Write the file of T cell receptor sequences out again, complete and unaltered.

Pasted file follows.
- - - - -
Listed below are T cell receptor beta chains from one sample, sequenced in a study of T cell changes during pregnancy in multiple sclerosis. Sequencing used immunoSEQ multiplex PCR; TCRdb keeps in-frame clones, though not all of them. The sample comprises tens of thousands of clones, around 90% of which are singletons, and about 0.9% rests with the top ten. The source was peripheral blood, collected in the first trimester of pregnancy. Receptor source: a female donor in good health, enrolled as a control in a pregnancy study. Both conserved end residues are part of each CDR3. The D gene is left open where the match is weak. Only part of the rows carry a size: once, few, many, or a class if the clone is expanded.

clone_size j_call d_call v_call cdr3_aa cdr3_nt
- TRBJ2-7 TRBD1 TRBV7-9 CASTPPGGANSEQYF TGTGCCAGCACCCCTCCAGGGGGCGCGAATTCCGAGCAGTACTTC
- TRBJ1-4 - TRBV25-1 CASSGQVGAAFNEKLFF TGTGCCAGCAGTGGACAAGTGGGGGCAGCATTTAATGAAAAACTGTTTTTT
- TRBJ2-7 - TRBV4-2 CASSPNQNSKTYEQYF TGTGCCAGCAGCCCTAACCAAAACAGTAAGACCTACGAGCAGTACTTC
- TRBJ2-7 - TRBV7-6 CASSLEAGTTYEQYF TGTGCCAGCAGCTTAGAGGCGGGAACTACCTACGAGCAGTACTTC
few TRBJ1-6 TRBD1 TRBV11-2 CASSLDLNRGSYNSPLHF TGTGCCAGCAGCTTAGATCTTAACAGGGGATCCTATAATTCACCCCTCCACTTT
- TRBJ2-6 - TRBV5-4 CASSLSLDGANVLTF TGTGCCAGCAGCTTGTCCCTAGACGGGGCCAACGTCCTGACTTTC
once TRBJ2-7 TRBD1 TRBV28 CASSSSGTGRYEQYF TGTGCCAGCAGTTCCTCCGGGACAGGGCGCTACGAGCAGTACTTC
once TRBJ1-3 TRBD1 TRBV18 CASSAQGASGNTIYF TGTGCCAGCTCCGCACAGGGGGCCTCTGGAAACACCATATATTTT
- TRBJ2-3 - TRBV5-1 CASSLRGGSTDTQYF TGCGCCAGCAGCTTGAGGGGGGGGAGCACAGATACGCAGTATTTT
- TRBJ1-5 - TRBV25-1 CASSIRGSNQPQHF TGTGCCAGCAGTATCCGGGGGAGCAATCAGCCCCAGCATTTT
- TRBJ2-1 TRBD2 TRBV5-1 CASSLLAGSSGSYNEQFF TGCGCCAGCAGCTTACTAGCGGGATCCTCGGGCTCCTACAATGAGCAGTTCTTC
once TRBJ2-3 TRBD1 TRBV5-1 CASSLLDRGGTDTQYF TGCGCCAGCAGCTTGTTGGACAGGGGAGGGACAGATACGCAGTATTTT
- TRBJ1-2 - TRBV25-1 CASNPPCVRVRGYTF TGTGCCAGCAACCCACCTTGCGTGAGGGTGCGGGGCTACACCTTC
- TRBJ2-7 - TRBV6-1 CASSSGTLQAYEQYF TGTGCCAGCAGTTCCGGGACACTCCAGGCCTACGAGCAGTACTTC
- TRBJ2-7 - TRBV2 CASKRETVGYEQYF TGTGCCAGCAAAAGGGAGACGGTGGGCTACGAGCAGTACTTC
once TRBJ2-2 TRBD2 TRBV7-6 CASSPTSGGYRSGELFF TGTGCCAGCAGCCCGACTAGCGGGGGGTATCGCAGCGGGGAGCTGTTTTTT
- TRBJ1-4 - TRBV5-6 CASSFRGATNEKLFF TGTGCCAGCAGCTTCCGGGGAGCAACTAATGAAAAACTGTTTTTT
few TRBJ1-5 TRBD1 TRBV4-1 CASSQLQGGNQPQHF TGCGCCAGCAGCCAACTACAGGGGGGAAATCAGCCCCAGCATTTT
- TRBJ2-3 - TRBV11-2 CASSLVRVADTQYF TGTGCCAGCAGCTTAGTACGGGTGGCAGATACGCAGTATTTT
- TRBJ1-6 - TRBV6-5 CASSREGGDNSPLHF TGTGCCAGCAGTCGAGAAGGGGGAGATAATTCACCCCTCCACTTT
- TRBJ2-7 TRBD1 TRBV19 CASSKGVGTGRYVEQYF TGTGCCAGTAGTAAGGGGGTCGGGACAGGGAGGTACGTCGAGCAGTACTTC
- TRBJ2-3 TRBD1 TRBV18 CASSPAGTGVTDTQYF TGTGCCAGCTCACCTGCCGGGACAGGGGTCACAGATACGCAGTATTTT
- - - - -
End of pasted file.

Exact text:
Listed below are T cell receptor beta chains from one sample, sequenced in a study of T cell changes during pregnancy in multiple sclerosis. Sequencing used immunoSEQ multiplex PCR; TCRdb keeps in-frame clones, though not all of them. The sample comprises tens of thousands of clones, around 90% of which are singletons, and about 0.9% rests with the top ten. The source was peripheral blood, collected in the first trimester of pregnancy. Receptor source: a female donor in good health, enrolled as a control in a pregnancy study. Both conserved end residues are part of each CDR3. The D gene is left open where the match is weak. Only part of the rows carry a size: once, few, many, or a class if the clone is expanded.

clone_size j_call d_call v_call cdr3_aa cdr3_nt
- TRBJ2-7 TRBD1 TRBV7-9 CASTPPGGANSEQYF TGTGCCAGCACCCCTCCAGGGGGCGCGAATTCCGAGCAGTACTTC
- TRBJ1-4 - TRBV25-1 CASSGQVGAAFNEKLFF TGTGCCAGCAGTGGACAAGTGGGGGCAGCATTTAATGAAAAACTGTTTTTT
- TRBJ2-7 - TRBV4-2 CASSPNQNSKTYEQYF TGTGCCAGCAGCCCTAACCAAAACAGTAAGACCTACGAGCAGTACTTC
- TRBJ2-7 - TRBV7-6 CASSLEAGTTYEQYF TGTGCCAGCAGCTTAGAGGCGGGAACTACCTACGAGCAGTACTTC
few TRBJ1-6 TRBD1 TRBV11-2 CASSLDLNRGSYNSPLHF TGTGCCAGCAGCTTAGATCTTAACAGGGGATCCTATAATTCACCCCTCCACTTT
- TRBJ2-6 - TRBV5-4 CASSLSLDGANVLTF TGTGCCAGCAGCTTGTCCCTAGACGGGGCCAACGTCCTGACTTTC
once TRBJ2-7 TRBD1 TRBV28 CASSSSGTGRYEQYF TGTGCCAGCAGTTCCTCCGGGACAGGGCGCTACGAGCAGTACTTC
once TRBJ1-3 TRBD1 TRBV18 CASSAQGASGNTIYF TGTGCCAGCTCCGCACAGGGGGCCTCTGGAAACACCATATATTTT
- TRBJ2-3 - TRBV5-1 CASSLRGGSTDTQYF TGCGCCAGCAGCTTGAGGGGGGGGAGCACAGATACGCAGTATTTT
- TRBJ1-5 - TRBV25-1 CASSIRGSNQPQHF TGTGCCAGCAGTATCCGGGGGAGCAATCAGCCCCAGCATTTT
- TRBJ2-1 TRBD2 TRBV5-1 CASSLLAGSSGSYNEQFF TGCGCCAGCAGCTTACTAGCGGGATCCTCGGGCTCCTACAATGAGCAGTTCTTC
once TRBJ2-3 TRBD1 TRBV5-1 CASSLLDRGGTDTQYF TGCGCCAGCAGCTTGTTGGACAGGGGAGGGACAGATACGCAGTATTTT
- TRBJ1-2 - TRBV25-1 CASNPPCVRVRGYTF TGTGCCAGCAACCCACCTTGCGTGAGGGTGCGGGGCTACACCTTC
- TRBJ2-7 - TRBV6-1 CASSSGTLQAYEQYF TGTGCCAGCAGTTCCGGGACACTCCAGGCCTACGAGCAGTACTTC
- TRBJ2-7 - TRBV2 CASKRETVGYEQYF TGTGCCAGCAAAAGGGAGACGGTGGGCTACGAGCAGTACTTC
once TRBJ2-2 TRBD2 TRBV7-6 CASSPTSGGYRSGELFF TGTGCCAGCAGCCCGACTAGCGGGGGGTATCGCAGCGGGGAGCTGTTTTTT
- TRBJ1-4 - TRBV5-6 CASSFRGATNEKLFF TGTGCCAGCAGCTTCCGGGGAGCAACTAATGAAAAACTGTTTTTT
few TRBJ1-5 TRBD1 TRBV4-1 CASSQLQGGNQPQHF TGCGCCAGCAGCCAACTACAGGGGGGAAATCAGCCCCAGCATTTT
- TRBJ2-3 - TRBV11-2 CASSLVRVADTQYF TGTGCCAGCAGCTTAGTACGGGTGGCAGATACGCAGTATTTT
- TRBJ1-6 - TRBV6-5 CASSREGGDNSPLHF TGTGCCAGCAGTCGAGAAGGGGGAGATAATTCACCCCTCCACTTT
- TRBJ2-7 TRBD1 TRBV19 CASSKGVGTGRYVEQYF TGTGCCAGTAGTAAGGGGGTCGGGACAGGGAGGTACGTCGAGCAGTACTTC
- TRBJ2-3 TRBD1 TRBV18 CASSPAGTGVTDTQYF TGTGCCAGCTCACCTGCCGGGACAGGGGTCACAGATACGCAGTATTTT